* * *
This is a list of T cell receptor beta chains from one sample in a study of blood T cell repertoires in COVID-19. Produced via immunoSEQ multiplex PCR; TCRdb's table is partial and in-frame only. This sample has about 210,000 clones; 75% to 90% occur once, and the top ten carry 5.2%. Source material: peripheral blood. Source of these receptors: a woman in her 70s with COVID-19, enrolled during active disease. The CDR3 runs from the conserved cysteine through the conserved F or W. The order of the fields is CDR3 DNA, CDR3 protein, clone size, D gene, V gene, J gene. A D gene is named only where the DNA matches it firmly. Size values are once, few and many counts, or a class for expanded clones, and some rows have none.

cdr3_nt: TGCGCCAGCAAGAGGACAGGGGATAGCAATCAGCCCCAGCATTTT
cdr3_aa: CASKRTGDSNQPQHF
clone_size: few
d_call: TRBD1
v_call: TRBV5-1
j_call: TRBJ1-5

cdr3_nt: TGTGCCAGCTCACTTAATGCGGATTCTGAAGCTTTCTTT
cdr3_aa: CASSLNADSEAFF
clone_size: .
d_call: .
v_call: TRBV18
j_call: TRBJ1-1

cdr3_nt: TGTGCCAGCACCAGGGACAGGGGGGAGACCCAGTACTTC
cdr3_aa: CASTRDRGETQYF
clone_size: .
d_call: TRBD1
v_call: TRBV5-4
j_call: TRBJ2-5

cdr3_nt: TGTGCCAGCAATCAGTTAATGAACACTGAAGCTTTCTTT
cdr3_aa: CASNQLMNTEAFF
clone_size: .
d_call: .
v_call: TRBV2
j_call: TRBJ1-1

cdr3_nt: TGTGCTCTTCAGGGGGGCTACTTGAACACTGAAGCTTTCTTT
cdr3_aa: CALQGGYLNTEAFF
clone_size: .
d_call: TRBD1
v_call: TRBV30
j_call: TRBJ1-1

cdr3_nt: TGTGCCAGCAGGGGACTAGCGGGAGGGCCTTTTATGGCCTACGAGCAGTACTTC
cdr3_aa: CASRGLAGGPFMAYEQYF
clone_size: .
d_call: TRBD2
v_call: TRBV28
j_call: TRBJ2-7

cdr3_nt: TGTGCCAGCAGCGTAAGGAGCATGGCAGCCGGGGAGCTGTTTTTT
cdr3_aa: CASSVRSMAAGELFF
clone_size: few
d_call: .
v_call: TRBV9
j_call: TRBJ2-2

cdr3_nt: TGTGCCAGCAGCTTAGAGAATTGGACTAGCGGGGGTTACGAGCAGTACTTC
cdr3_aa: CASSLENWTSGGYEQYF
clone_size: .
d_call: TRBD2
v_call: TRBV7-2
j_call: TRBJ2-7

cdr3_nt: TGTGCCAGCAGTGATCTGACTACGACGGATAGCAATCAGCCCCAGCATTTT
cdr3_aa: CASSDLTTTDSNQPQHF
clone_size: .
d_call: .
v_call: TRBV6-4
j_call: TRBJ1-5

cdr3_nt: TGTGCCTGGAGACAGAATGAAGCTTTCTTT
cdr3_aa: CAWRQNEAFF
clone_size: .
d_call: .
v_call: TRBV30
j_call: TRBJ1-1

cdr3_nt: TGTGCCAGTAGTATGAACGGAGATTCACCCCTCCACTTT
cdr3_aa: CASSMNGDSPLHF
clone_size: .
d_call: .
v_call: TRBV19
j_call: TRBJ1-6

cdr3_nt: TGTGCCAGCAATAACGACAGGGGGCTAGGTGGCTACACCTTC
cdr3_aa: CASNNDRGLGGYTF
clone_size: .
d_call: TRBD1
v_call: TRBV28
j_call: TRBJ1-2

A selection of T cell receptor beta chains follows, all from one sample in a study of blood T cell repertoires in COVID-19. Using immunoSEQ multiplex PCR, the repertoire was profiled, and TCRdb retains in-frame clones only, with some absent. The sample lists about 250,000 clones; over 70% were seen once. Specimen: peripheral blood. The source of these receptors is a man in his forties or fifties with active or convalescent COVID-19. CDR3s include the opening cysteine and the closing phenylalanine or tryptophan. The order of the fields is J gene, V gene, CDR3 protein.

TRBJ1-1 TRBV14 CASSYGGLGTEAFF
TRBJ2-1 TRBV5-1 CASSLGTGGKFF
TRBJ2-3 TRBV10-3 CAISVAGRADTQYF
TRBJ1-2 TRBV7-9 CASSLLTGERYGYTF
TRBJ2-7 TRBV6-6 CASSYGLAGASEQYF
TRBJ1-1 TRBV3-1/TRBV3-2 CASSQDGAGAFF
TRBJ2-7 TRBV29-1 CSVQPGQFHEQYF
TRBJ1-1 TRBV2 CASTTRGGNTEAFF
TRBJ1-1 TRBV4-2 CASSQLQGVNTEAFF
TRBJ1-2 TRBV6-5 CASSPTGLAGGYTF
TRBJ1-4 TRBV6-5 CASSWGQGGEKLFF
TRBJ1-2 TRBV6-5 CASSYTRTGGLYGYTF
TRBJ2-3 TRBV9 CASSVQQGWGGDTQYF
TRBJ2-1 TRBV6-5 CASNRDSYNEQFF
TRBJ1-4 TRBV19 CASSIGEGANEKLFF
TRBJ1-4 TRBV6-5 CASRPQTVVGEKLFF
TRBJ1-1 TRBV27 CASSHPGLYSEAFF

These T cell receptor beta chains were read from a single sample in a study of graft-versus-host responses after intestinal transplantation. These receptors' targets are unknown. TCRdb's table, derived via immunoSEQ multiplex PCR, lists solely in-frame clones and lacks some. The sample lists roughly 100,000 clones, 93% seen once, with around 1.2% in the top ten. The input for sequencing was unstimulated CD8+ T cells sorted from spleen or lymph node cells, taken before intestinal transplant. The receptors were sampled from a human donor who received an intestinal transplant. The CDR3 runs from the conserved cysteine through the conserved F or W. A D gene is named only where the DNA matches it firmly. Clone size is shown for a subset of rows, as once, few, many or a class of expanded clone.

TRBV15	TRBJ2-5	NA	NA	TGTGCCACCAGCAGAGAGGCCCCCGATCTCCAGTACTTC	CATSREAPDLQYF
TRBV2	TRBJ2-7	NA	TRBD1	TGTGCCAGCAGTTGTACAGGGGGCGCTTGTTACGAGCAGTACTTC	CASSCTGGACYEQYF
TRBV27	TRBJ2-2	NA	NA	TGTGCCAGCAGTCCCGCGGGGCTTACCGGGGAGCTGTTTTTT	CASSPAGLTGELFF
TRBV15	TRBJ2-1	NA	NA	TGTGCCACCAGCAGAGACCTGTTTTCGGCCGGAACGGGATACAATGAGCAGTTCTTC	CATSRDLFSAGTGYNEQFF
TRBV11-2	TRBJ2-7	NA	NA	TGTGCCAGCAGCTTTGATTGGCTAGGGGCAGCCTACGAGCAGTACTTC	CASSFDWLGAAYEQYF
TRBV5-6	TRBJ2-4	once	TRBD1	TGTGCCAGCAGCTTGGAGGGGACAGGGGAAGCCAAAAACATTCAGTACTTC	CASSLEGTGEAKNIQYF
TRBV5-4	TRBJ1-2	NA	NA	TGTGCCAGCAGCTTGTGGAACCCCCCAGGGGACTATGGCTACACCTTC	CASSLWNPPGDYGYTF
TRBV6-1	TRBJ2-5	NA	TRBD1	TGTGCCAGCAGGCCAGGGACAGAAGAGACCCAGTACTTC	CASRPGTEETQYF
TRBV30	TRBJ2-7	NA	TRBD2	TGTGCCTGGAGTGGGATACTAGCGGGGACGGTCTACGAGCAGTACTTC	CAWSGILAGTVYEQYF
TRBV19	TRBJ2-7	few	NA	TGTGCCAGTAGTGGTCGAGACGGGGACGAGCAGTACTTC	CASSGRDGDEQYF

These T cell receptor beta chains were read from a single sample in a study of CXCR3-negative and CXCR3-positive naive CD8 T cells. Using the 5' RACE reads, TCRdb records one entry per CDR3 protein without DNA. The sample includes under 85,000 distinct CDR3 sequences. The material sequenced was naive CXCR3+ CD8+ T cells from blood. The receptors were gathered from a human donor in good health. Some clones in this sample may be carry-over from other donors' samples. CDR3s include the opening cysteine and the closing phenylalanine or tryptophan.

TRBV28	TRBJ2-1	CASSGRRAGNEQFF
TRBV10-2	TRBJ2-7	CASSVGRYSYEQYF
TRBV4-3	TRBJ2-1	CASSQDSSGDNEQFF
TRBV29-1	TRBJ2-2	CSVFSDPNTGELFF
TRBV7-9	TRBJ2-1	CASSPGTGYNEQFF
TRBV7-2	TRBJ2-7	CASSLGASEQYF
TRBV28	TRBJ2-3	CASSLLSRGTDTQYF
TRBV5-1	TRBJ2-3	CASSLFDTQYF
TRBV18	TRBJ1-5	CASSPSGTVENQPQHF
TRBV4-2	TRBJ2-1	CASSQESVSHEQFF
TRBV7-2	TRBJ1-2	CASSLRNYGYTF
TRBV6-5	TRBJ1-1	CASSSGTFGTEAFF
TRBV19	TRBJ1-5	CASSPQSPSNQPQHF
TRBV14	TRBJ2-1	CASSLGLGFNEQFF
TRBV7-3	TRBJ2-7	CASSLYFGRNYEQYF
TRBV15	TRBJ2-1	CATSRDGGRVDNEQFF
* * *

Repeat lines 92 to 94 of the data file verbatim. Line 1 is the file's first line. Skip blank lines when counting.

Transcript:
These T cell receptor beta chains were read from a single sample in a study of graft-versus-host responses after intestinal transplantation. These receptors' targets are unknown. TCRdb's table, derived via immunoSEQ multiplex PCR, lists solely in-frame clones and lacks some. The sample lists roughly 100,000 clones, 93% seen once, with around 1.2% in the top ten. The input for sequencing was unstimulated CD8+ T cells sorted from spleen or lymph node cells, taken before intestinal transplant. The receptors were sampled from a human donor who received an intestinal transplant. The CDR3 runs from the conserved cysteine through the conserved F or W. A D gene is named only where the DNA matches it firmly. Clone size is shown for a subset of rows, as once, few, many or a class of expanded clone.

TRBV15	TRBJ2-5	NA	NA	TGTGCCACCAGCAGAGAGGCCCCCGATCTCCAGTACTTC	CATSREAPDLQYF
TRBV2	TRBJ2-7	NA	TRBD1	TGTGCCAGCAGTTGTACAGGGGGCGCTTGTTACGAGCAGTACTTC	CASSCTGGACYEQYF